Community Junoir Secondary School Libraries in Botswana

By Metzger, Andrew J. B. | School Libraries Worldwide, July 2000 | Go to article overview

Community Junoir Secondary School Libraries in Botswana


Metzger, Andrew J. B., School Libraries Worldwide


A school library program needs to have certain basic elements if it is to function effectively. These elements are: the facility to house the information sources or instructional materials; a wide range of information sources to support the school's education program; adequate furniture and equipment for the use of the information sources; adequate finance to support the operations and services of the library; and adequate staffing to permit the facilities and information sources to be used to the maximum degree of effectiveness. This article presents a summary of the major findings and recommendations of a study of the library facilities in community junior secondary schools (CJSS) in Botswana.

Background Information

The concept of school libraries in Botswana started during the early 1960s, when the subject began to receive special attention. But it was during the 1970s that actual development began as a result of government development projects. The history of school libraries in Botswana is, therefore, relatively brief and recent; but within a short time most community junior secondary schools (CJSS) in the country received library buildings, staff, and information sources.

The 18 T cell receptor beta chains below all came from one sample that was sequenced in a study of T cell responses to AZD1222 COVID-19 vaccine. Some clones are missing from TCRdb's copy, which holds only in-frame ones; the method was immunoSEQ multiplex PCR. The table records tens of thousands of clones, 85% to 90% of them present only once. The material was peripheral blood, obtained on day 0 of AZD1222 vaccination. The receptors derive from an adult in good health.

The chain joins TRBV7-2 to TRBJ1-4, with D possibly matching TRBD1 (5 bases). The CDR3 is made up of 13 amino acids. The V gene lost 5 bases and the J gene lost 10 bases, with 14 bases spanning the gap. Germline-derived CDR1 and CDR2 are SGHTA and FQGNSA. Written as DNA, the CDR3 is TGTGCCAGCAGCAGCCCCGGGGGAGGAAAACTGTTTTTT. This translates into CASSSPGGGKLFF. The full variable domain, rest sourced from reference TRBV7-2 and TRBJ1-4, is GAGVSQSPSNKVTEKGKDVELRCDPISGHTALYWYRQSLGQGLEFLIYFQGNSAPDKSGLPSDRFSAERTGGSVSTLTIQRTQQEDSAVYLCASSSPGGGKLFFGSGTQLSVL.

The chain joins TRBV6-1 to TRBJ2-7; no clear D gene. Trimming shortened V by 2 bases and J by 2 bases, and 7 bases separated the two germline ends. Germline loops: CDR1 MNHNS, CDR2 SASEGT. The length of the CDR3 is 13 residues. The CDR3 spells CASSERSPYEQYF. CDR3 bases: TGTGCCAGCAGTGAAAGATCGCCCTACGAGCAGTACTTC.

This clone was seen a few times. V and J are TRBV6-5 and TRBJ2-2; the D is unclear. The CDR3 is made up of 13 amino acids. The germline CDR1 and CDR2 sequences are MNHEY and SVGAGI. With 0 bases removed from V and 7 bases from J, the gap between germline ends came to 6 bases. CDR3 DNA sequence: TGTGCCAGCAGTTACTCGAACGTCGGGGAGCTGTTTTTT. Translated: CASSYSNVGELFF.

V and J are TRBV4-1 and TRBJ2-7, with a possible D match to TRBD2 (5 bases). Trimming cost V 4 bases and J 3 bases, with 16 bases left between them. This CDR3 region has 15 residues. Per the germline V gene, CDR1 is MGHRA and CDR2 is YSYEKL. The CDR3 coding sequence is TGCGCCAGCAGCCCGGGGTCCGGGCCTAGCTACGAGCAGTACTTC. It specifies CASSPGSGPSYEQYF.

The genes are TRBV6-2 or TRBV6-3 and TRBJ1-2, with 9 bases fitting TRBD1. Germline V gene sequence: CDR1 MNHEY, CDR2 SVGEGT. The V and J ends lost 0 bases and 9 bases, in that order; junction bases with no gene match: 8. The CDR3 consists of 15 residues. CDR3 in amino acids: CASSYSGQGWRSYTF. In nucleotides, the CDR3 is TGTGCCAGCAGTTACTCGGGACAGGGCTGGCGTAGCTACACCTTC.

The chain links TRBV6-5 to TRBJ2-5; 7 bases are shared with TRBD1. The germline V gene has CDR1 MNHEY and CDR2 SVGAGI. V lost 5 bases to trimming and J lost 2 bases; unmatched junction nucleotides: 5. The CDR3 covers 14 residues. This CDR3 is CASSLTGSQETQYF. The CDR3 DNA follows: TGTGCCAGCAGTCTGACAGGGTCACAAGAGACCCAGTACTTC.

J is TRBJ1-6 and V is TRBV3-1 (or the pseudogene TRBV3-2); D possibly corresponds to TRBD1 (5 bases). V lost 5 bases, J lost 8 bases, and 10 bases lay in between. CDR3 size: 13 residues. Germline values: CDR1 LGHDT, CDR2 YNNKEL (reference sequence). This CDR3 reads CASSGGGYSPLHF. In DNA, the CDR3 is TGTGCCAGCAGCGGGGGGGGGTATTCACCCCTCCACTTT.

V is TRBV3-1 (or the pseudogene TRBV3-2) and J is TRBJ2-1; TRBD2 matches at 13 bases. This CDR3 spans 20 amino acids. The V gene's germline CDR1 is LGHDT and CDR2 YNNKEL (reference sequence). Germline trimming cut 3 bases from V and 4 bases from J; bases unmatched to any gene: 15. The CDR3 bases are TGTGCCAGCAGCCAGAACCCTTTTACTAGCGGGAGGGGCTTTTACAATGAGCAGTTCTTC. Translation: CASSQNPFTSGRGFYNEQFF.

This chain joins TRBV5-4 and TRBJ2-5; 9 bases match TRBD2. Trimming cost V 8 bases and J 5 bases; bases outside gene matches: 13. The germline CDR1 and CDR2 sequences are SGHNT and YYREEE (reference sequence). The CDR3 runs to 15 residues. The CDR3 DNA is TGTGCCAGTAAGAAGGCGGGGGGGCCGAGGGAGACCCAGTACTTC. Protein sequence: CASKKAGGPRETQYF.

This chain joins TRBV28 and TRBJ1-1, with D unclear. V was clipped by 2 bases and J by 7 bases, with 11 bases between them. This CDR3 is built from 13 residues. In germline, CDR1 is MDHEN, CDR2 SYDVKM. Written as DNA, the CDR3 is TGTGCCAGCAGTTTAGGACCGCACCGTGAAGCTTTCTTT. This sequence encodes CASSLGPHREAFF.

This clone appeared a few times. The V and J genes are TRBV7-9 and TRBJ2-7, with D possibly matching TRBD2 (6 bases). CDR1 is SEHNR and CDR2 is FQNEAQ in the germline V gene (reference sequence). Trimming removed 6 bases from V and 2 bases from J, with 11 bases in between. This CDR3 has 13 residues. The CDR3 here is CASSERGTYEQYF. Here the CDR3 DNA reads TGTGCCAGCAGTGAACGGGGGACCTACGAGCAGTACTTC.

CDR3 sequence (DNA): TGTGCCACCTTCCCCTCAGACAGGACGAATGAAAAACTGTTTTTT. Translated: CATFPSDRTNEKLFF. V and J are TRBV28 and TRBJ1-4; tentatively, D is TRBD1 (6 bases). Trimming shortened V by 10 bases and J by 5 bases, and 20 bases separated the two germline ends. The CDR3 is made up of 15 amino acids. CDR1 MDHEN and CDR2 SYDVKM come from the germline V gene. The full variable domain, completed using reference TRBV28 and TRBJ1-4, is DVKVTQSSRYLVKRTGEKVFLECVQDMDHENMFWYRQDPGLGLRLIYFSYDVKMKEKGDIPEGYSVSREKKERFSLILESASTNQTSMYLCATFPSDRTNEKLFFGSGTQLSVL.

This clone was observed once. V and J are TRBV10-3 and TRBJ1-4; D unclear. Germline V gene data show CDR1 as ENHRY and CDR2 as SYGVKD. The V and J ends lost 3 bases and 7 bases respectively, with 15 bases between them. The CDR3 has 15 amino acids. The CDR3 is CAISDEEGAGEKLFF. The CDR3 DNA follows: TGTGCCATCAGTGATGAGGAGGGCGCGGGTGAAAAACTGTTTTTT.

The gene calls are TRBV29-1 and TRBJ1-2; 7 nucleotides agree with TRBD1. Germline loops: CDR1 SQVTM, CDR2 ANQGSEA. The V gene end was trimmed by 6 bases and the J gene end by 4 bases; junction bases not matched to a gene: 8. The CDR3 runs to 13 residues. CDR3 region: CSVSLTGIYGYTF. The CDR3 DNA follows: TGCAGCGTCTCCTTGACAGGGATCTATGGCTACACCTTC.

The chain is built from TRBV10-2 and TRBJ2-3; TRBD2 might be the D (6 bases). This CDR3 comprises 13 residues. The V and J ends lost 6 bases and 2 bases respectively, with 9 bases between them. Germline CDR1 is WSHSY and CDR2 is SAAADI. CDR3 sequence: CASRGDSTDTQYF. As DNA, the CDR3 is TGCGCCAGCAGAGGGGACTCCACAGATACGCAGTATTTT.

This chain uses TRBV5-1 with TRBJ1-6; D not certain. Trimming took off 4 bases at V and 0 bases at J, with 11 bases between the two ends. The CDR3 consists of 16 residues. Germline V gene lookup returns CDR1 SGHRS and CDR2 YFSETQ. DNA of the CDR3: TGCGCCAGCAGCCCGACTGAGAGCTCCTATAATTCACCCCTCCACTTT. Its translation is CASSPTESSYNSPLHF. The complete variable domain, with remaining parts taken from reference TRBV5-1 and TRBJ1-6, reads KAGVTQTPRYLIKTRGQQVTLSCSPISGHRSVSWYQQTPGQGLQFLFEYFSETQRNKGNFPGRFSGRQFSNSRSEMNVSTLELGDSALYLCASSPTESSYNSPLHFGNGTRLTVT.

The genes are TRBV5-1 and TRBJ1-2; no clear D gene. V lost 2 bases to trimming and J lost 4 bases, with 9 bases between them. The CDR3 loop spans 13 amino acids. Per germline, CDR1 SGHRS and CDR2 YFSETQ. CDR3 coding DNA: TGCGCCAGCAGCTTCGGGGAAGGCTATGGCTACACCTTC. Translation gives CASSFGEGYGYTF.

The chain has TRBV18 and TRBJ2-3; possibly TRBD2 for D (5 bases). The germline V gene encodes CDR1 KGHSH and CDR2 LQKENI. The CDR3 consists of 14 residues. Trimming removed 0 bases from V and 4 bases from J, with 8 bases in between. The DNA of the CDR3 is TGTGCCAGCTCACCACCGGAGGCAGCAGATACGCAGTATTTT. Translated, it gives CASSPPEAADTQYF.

By 1963, there were only 10 secondary schools with libraries in Botswana. In the true sense, some of these were not really school libraries. They were mere collections of books, maps, reprographic equipment, and other essential supportive teaching and learning resources (Balesang, 1989). The development of school libraries in Botswana from 1960 to the present day can be attributed to the contributions made by the Government of Botswana, some foreign organizations, and the Botswana National Library Service (BNLS). Since 1962, the British Council, the Ranfurly Book Scheme, the Berkshire County Council, the English-Speaking Union, and the Overseas Development Agency have assisted in the development of school libraries in Botswana through their contributions. These organizations provided funds, library books, and equipment (Phehane, 1968; Bakwena, 1982; Balesang, 1989) to encourage the building up of adequate libraries for teachers and pupils, particularly those in higher secondary classes (Phehane, 1968).